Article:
Jo Schlesser

In the mid 1960s France was searching for new Formula 1 stars: Maurice Trintignant had retired and Jean Behra was dead. Jean-Pierre Beltoise and Henri Pescarolo were rising stars but there were still chances for veterans to grab a moment of glory. Guy Ligier was one who tried and his friend Jo Schlesser was keen to do the same.

Schlesser was born in the French colony of Madagascar in 1928. It was only after the war that he moved to France and studied in Nancy before getting a job in a factory which manufactured adding machines. He began racing only when he was 24, driving a Dyna-Panhard in the Rally of Lorraine. He was then posted back to Madagascar and his career in the sport stopped until he returned and bought himself a Triumph TR2. He promptly destroyed it and several other cars and so went back to Madagascar, flying to France to race only during his holidays. After surviving an accident when he drove a Ferrari into a ravine, he decided to become a professional racing driver and bought a Cooper Formula 3 car from Harry Schell. He was quick but had a lot of accidents.

He was seriously injured in a crash in practice for the Le Mans 24 Hours in 1961 but he refused to give up and went into business with Ligier in a Ford dealership in Paris, a connection which helped him land a job with the Ford France team in 1963. In 1964 he went to the United States and raced stock cars, an unusual move at the time.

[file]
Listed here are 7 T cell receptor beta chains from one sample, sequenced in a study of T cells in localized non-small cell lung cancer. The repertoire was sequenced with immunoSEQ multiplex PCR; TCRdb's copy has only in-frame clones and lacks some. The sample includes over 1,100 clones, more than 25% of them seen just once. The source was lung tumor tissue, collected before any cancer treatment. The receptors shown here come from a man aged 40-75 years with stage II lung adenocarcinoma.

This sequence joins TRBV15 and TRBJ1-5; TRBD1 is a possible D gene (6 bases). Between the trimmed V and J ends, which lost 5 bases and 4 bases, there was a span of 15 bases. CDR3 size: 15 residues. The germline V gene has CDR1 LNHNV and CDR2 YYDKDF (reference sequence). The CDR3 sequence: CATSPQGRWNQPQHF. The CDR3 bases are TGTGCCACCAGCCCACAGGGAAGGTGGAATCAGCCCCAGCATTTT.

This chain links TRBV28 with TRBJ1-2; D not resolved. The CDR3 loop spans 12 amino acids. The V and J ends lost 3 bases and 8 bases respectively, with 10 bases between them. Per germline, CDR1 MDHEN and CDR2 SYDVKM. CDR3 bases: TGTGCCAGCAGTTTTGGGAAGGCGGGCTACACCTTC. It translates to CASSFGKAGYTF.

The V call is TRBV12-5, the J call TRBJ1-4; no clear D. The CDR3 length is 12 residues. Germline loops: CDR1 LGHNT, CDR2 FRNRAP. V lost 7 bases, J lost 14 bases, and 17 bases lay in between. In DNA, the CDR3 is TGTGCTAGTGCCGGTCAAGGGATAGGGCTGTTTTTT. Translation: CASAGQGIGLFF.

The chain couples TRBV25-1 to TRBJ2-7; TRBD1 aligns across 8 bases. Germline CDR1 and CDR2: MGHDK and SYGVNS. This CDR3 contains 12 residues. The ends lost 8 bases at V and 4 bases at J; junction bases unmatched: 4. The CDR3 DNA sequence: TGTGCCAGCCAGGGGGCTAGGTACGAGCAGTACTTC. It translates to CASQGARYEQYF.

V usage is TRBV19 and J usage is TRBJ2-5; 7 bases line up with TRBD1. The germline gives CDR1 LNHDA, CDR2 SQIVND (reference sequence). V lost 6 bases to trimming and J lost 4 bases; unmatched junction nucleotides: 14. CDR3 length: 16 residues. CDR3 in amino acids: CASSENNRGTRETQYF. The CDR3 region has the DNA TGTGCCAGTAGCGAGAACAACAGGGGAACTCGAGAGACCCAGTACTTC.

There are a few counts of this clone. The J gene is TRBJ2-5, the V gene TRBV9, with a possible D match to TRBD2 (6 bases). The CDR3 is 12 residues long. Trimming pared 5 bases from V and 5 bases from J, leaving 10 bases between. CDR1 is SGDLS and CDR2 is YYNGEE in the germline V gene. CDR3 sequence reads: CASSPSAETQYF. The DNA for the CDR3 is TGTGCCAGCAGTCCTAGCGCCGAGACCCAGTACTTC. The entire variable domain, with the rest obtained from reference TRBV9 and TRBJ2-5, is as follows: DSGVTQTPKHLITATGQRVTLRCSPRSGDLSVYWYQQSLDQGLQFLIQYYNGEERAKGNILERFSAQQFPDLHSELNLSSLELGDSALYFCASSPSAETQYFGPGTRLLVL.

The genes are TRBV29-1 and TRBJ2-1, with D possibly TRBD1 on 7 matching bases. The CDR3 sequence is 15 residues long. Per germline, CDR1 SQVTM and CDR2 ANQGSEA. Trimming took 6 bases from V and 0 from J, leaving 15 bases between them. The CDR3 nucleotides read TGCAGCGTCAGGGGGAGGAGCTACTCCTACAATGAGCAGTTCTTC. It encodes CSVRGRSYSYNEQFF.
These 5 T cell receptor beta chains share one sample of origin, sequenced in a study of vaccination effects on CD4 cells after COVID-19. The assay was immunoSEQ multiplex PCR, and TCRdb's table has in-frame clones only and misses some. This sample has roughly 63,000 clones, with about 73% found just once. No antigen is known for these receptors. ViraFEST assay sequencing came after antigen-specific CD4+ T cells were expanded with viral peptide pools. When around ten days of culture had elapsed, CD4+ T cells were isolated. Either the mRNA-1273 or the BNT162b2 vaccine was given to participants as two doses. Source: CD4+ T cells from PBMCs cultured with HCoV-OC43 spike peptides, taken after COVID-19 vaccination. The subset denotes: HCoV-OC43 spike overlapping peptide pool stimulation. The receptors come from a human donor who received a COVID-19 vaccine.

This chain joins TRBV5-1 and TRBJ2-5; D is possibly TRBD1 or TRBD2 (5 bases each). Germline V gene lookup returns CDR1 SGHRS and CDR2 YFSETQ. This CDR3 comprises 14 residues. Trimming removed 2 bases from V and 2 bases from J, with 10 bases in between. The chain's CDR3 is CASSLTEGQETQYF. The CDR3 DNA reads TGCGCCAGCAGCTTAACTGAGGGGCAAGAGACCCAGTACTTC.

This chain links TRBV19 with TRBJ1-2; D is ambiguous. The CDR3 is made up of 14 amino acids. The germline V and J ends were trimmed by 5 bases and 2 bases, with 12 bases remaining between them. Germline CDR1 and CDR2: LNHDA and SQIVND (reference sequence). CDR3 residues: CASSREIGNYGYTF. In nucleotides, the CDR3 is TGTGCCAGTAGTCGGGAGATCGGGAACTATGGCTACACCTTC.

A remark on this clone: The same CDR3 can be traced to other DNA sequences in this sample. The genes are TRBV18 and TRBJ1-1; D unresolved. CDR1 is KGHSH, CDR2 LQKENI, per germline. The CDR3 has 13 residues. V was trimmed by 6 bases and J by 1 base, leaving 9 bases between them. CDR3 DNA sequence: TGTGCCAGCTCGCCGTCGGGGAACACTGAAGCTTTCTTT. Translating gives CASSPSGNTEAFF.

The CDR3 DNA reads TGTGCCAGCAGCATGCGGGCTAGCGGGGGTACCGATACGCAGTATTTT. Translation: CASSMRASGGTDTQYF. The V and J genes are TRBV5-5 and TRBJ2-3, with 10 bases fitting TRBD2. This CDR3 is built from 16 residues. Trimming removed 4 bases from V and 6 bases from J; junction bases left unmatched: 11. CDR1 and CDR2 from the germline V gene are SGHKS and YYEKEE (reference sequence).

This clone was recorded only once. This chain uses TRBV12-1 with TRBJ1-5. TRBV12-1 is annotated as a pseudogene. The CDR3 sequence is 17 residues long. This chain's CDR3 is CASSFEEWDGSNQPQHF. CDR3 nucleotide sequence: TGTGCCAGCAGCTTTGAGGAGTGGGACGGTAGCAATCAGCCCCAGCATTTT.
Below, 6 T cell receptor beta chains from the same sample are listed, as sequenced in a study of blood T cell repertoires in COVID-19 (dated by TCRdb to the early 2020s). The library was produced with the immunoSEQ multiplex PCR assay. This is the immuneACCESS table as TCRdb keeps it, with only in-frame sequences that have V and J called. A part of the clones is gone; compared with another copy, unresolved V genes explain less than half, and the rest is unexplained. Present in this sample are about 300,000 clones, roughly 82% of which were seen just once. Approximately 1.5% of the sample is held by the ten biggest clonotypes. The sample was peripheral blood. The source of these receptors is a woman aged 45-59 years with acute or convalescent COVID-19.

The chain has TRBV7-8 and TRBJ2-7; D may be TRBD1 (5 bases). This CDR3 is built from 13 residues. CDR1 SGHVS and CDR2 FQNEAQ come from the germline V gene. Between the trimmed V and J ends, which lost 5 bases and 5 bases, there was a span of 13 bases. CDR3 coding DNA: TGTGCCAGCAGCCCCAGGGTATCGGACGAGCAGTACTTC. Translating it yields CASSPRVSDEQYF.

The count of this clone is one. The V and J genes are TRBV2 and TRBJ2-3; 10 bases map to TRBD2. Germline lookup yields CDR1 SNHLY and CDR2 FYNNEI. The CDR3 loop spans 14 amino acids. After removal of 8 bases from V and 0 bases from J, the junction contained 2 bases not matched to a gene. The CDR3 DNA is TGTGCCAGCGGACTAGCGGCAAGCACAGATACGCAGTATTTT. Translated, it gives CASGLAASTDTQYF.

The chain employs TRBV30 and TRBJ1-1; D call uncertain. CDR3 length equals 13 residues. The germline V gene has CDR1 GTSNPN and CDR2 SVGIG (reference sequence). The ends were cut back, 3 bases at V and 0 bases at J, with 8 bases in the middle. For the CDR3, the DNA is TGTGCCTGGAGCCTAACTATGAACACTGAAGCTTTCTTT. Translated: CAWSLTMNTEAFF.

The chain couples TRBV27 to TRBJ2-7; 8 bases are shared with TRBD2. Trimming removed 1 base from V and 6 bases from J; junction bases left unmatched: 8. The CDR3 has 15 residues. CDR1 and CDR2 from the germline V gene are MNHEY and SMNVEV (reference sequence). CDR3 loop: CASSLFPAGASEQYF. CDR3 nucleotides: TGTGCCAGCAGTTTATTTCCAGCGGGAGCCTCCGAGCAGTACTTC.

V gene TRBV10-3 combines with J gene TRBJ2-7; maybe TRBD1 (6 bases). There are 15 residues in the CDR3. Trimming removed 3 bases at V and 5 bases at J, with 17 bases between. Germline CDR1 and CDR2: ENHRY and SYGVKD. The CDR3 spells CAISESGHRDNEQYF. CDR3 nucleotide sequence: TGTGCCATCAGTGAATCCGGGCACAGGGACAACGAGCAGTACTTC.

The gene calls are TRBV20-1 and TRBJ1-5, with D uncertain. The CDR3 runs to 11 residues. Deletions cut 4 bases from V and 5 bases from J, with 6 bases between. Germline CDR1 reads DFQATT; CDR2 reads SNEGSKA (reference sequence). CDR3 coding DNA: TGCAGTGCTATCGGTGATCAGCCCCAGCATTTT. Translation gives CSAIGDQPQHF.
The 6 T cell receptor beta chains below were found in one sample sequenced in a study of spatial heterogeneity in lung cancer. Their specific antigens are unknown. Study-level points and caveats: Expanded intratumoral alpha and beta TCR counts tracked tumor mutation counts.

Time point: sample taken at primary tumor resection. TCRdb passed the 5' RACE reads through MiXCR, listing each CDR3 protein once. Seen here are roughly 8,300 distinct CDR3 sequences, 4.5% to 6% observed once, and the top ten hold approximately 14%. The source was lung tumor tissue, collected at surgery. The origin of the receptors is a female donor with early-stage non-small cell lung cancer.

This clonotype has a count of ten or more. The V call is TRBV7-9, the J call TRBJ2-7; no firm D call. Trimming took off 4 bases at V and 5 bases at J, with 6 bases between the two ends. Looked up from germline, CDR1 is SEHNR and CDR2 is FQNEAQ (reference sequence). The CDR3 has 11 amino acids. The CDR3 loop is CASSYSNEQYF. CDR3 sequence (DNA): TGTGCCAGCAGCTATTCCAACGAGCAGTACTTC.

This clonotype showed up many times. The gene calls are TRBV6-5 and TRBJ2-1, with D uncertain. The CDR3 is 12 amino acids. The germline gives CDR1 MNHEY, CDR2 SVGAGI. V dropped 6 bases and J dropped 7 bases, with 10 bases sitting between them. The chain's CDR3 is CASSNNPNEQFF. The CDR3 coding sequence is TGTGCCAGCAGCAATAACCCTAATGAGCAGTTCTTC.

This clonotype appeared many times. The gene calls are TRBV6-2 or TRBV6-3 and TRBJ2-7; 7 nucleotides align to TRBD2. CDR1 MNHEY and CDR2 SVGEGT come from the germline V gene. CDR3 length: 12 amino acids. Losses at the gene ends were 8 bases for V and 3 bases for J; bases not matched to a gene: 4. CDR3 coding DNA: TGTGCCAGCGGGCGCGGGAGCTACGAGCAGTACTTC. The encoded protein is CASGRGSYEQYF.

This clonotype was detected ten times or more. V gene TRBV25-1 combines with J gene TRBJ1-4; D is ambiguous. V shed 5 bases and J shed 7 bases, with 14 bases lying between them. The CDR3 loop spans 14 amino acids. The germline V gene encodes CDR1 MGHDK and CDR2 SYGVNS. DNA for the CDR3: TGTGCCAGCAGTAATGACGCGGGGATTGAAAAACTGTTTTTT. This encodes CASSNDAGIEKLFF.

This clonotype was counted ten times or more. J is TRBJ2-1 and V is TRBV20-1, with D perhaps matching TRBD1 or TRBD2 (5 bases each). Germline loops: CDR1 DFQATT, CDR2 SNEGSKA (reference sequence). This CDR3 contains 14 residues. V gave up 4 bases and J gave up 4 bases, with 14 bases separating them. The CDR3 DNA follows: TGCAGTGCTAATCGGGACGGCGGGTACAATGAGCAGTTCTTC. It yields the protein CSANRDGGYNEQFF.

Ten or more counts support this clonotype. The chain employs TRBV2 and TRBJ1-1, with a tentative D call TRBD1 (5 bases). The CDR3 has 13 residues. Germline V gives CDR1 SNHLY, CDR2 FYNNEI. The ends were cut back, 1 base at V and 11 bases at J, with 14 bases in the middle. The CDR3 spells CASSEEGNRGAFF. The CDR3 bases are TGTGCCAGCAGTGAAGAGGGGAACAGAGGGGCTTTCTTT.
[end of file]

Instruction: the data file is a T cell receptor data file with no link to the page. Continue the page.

In 1966 he raced a Formula 2 Matra in the German Grand Prix and he did the same the following year but his desire to be a Grand Prix driver, despite being 40, led him to accept an invitation to drive the untested air-cooled Honda RA302 in the 1968 French Grand Prix at Rouen. Built of magnesium - to reduce weight - the car was tested by John Surtees who felt that it was not ready to race but Honda wanted to push ahead and so the car was given to Schlesser. In the famous fast sweepers going downhill at Rouen Schlesser lost control of the car. It hit a bank, overturned and caught fire. Schlesser was killed. Ligier later designated all his cars "JS" after his friend Schlesser.

Schlesser's nephew, Jean-Louis, also became a racing driver.